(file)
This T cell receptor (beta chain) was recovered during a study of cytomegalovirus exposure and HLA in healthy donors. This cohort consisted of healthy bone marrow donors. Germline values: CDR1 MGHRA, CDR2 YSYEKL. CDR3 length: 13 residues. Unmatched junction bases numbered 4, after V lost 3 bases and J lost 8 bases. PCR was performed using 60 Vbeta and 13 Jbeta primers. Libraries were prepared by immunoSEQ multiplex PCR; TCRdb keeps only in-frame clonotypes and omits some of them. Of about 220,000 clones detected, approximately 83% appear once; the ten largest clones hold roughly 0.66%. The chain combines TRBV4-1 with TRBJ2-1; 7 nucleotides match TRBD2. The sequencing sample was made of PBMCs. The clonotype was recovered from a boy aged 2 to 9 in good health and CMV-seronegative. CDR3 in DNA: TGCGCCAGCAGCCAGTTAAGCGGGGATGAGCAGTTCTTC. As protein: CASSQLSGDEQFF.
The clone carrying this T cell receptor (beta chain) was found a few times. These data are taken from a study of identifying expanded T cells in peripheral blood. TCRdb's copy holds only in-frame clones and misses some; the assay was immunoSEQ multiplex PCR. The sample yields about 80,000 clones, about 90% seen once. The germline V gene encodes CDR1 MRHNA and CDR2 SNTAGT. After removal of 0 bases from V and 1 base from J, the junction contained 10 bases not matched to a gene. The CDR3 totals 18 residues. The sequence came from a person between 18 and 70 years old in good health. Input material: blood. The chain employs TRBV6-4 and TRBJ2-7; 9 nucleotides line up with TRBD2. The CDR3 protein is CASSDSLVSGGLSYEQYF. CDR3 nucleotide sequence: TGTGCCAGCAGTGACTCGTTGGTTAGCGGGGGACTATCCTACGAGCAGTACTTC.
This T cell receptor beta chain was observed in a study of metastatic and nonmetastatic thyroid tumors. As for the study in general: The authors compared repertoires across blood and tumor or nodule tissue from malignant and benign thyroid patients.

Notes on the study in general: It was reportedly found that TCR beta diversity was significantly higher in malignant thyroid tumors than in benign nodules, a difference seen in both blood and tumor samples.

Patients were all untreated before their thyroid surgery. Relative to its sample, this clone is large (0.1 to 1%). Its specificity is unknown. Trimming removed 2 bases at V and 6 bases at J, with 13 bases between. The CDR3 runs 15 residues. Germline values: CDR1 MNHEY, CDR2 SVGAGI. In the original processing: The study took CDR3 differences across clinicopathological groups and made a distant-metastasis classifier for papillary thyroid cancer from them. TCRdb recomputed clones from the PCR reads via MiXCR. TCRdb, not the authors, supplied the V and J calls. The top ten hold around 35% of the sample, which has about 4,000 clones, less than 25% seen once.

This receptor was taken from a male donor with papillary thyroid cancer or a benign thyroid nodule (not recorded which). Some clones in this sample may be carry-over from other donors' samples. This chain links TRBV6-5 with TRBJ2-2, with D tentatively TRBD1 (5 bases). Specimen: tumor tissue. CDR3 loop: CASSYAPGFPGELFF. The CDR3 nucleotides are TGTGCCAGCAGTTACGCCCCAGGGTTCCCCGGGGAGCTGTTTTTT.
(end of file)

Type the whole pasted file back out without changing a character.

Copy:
This T cell receptor (beta chain) was recovered during a study of cytomegalovirus exposure and HLA in healthy donors. This cohort consisted of healthy bone marrow donors. Germline values: CDR1 MGHRA, CDR2 YSYEKL. CDR3 length: 13 residues. Unmatched junction bases numbered 4, after V lost 3 bases and J lost 8 bases. PCR was performed using 60 Vbeta and 13 Jbeta primers. Libraries were prepared by immunoSEQ multiplex PCR; TCRdb keeps only in-frame clonotypes and omits some of them. Of about 220,000 clones detected, approximately 83% appear once; the ten largest clones hold roughly 0.66%. The chain combines TRBV4-1 with TRBJ2-1; 7 nucleotides match TRBD2. The sequencing sample was made of PBMCs. The clonotype was recovered from a boy aged 2 to 9 in good health and CMV-seronegative. CDR3 in DNA: TGCGCCAGCAGCCAGTTAAGCGGGGATGAGCAGTTCTTC. As protein: CASSQLSGDEQFF.
The clone carrying this T cell receptor (beta chain) was found a few times. These data are taken from a study of identifying expanded T cells in peripheral blood. TCRdb's copy holds only in-frame clones and misses some; the assay was immunoSEQ multiplex PCR. The sample yields about 80,000 clones, about 90% seen once. The germline V gene encodes CDR1 MRHNA and CDR2 SNTAGT. After removal of 0 bases from V and 1 base from J, the junction contained 10 bases not matched to a gene. The CDR3 totals 18 residues. The sequence came from a person between 18 and 70 years old in good health. Input material: blood. The chain employs TRBV6-4 and TRBJ2-7; 9 nucleotides line up with TRBD2. The CDR3 protein is CASSDSLVSGGLSYEQYF. CDR3 nucleotide sequence: TGTGCCAGCAGTGACTCGTTGGTTAGCGGGGGACTATCCTACGAGCAGTACTTC.
This T cell receptor beta chain was observed in a study of metastatic and nonmetastatic thyroid tumors. As for the study in general: The authors compared repertoires across blood and tumor or nodule tissue from malignant and benign thyroid patients.

Notes on the study in general: It was reportedly found that TCR beta diversity was significantly higher in malignant thyroid tumors than in benign nodules, a difference seen in both blood and tumor samples.

Patients were all untreated before their thyroid surgery. Relative to its sample, this clone is large (0.1 to 1%). Its specificity is unknown. Trimming removed 2 bases at V and 6 bases at J, with 13 bases between. The CDR3 runs 15 residues. Germline values: CDR1 MNHEY, CDR2 SVGAGI. In the original processing: The study took CDR3 differences across clinicopathological groups and made a distant-metastasis classifier for papillary thyroid cancer from them. TCRdb recomputed clones from the PCR reads via MiXCR. TCRdb, not the authors, supplied the V and J calls. The top ten hold around 35% of the sample, which has about 4,000 clones, less than 25% seen once.

This receptor was taken from a male donor with papillary thyroid cancer or a benign thyroid nodule (not recorded which). Some clones in this sample may be carry-over from other donors' samples. This chain links TRBV6-5 with TRBJ2-2, with D tentatively TRBD1 (5 bases). Specimen: tumor tissue. CDR3 loop: CASSYAPGFPGELFF. The CDR3 nucleotides are TGTGCCAGCAGTTACGCCCCAGGGTTCCCCGGGGAGCTGTTTTTT.